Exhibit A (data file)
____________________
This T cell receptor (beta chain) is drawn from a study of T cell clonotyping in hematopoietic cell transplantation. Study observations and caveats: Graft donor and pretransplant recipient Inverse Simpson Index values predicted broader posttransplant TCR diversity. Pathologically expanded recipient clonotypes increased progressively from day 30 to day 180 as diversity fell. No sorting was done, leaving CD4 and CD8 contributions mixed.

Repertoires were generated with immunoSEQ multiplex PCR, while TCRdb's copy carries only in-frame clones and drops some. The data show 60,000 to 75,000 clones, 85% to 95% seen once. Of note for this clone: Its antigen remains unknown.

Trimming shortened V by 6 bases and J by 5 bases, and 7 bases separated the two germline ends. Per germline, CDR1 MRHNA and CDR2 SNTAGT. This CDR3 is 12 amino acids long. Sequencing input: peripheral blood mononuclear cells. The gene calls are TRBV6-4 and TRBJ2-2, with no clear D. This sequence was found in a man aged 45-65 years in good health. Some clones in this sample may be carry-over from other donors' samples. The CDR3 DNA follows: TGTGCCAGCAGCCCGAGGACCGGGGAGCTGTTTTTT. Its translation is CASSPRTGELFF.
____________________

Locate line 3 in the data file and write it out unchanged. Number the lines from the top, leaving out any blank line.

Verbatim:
Trimming shortened V by 6 bases and J by 5 bases, and 7 bases separated the two germline ends. Per germline, CDR1 MRHNA and CDR2 SNTAGT. This CDR3 is 12 amino acids long. Sequencing input: peripheral blood mononuclear cells. The gene calls are TRBV6-4 and TRBJ2-2, with no clear D. This sequence was found in a man aged 45-65 years in good health. Some clones in this sample may be carry-over from other donors' samples. The CDR3 DNA follows: TGTGCCAGCAGCCCGAGGACCGGGGAGCTGTTTTTT. Its translation is CASSPRTGELFF.